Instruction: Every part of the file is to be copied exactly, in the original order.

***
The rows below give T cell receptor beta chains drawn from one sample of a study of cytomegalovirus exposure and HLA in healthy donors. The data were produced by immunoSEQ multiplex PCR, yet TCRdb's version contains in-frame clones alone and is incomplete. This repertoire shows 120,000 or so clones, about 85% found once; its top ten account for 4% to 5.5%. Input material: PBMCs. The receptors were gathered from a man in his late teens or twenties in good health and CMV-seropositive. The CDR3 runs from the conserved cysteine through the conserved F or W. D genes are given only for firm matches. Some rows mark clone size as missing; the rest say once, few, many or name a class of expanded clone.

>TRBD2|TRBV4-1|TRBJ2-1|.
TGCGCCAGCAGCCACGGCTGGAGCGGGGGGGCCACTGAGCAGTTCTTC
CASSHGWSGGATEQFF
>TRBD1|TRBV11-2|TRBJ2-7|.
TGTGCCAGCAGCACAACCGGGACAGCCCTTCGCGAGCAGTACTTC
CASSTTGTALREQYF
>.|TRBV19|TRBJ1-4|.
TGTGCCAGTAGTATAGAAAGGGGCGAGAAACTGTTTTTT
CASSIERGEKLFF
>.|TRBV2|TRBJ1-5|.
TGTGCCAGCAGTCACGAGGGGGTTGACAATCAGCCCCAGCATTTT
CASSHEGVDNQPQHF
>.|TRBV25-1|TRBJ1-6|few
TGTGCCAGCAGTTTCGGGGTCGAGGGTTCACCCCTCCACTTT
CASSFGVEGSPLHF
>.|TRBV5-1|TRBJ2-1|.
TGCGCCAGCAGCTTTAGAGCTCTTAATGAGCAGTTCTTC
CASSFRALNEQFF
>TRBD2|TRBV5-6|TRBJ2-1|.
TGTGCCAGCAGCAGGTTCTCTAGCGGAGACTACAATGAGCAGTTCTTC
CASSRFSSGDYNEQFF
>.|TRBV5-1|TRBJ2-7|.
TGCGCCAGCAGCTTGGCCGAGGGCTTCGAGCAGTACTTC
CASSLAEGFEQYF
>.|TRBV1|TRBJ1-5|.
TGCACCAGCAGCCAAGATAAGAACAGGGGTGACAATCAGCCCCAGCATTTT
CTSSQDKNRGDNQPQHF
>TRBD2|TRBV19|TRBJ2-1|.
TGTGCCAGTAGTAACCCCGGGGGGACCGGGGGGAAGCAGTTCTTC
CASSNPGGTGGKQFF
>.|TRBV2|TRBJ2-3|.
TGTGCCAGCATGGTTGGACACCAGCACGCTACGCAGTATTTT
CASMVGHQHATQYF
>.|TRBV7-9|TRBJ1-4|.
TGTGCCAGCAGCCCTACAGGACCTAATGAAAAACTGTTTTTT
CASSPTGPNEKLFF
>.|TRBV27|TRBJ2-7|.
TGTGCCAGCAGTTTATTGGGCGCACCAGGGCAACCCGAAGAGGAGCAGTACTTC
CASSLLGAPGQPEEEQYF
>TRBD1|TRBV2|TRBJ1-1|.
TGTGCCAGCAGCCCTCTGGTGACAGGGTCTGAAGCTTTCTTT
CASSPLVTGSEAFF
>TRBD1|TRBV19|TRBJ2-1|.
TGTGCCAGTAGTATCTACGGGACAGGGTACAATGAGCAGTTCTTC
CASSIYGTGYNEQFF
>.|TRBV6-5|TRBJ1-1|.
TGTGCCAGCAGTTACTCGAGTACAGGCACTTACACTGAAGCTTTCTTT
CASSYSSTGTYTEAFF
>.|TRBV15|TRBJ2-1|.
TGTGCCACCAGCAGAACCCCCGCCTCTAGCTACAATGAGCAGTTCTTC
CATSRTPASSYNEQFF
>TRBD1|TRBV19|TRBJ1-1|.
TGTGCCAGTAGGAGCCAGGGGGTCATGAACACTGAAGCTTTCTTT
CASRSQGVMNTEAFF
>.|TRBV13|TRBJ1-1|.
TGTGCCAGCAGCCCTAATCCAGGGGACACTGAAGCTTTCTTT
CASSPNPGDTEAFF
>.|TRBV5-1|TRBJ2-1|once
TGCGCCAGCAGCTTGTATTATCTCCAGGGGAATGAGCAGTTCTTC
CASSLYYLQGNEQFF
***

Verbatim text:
The rows below give T cell receptor beta chains drawn from one sample of a study of cytomegalovirus exposure and HLA in healthy donors. The data were produced by immunoSEQ multiplex PCR, yet TCRdb's version contains in-frame clones alone and is incomplete. This repertoire shows 120,000 or so clones, about 85% found once; its top ten account for 4% to 5.5%. Input material: PBMCs. The receptors were gathered from a man in his late teens or twenties in good health and CMV-seropositive. The CDR3 runs from the conserved cysteine through the conserved F or W. D genes are given only for firm matches. Some rows mark clone size as missing; the rest say once, few, many or name a class of expanded clone.

>TRBD2|TRBV4-1|TRBJ2-1|.
TGCGCCAGCAGCCACGGCTGGAGCGGGGGGGCCACTGAGCAGTTCTTC
CASSHGWSGGATEQFF
>TRBD1|TRBV11-2|TRBJ2-7|.
TGTGCCAGCAGCACAACCGGGACAGCCCTTCGCGAGCAGTACTTC
CASSTTGTALREQYF
>.|TRBV19|TRBJ1-4|.
TGTGCCAGTAGTATAGAAAGGGGCGAGAAACTGTTTTTT
CASSIERGEKLFF
>.|TRBV2|TRBJ1-5|.
TGTGCCAGCAGTCACGAGGGGGTTGACAATCAGCCCCAGCATTTT
CASSHEGVDNQPQHF
>.|TRBV25-1|TRBJ1-6|few
TGTGCCAGCAGTTTCGGGGTCGAGGGTTCACCCCTCCACTTT
CASSFGVEGSPLHF
>.|TRBV5-1|TRBJ2-1|.
TGCGCCAGCAGCTTTAGAGCTCTTAATGAGCAGTTCTTC
CASSFRALNEQFF
>TRBD2|TRBV5-6|TRBJ2-1|.
TGTGCCAGCAGCAGGTTCTCTAGCGGAGACTACAATGAGCAGTTCTTC
CASSRFSSGDYNEQFF
>.|TRBV5-1|TRBJ2-7|.
TGCGCCAGCAGCTTGGCCGAGGGCTTCGAGCAGTACTTC
CASSLAEGFEQYF
>.|TRBV1|TRBJ1-5|.
TGCACCAGCAGCCAAGATAAGAACAGGGGTGACAATCAGCCCCAGCATTTT
CTSSQDKNRGDNQPQHF
>TRBD2|TRBV19|TRBJ2-1|.
TGTGCCAGTAGTAACCCCGGGGGGACCGGGGGGAAGCAGTTCTTC
CASSNPGGTGGKQFF
>.|TRBV2|TRBJ2-3|.
TGTGCCAGCATGGTTGGACACCAGCACGCTACGCAGTATTTT
CASMVGHQHATQYF
>.|TRBV7-9|TRBJ1-4|.
TGTGCCAGCAGCCCTACAGGACCTAATGAAAAACTGTTTTTT
CASSPTGPNEKLFF
>.|TRBV27|TRBJ2-7|.
TGTGCCAGCAGTTTATTGGGCGCACCAGGGCAACCCGAAGAGGAGCAGTACTTC
CASSLLGAPGQPEEEQYF
>TRBD1|TRBV2|TRBJ1-1|.
TGTGCCAGCAGCCCTCTGGTGACAGGGTCTGAAGCTTTCTTT
CASSPLVTGSEAFF
>TRBD1|TRBV19|TRBJ2-1|.
TGTGCCAGTAGTATCTACGGGACAGGGTACAATGAGCAGTTCTTC
CASSIYGTGYNEQFF
>.|TRBV6-5|TRBJ1-1|.
TGTGCCAGCAGTTACTCGAGTACAGGCACTTACACTGAAGCTTTCTTT
CASSYSSTGTYTEAFF
>.|TRBV15|TRBJ2-1|.
TGTGCCACCAGCAGAACCCCCGCCTCTAGCTACAATGAGCAGTTCTTC
CATSRTPASSYNEQFF
>TRBD1|TRBV19|TRBJ1-1|.
TGTGCCAGTAGGAGCCAGGGGGTCATGAACACTGAAGCTTTCTTT
CASRSQGVMNTEAFF
>.|TRBV13|TRBJ1-1|.
TGTGCCAGCAGCCCTAATCCAGGGGACACTGAAGCTTTCTTT
CASSPNPGDTEAFF
>.|TRBV5-1|TRBJ2-1|once
TGCGCCAGCAGCTTGTATTATCTCCAGGGGAATGAGCAGTTCTTC
CASSLYYLQGNEQFF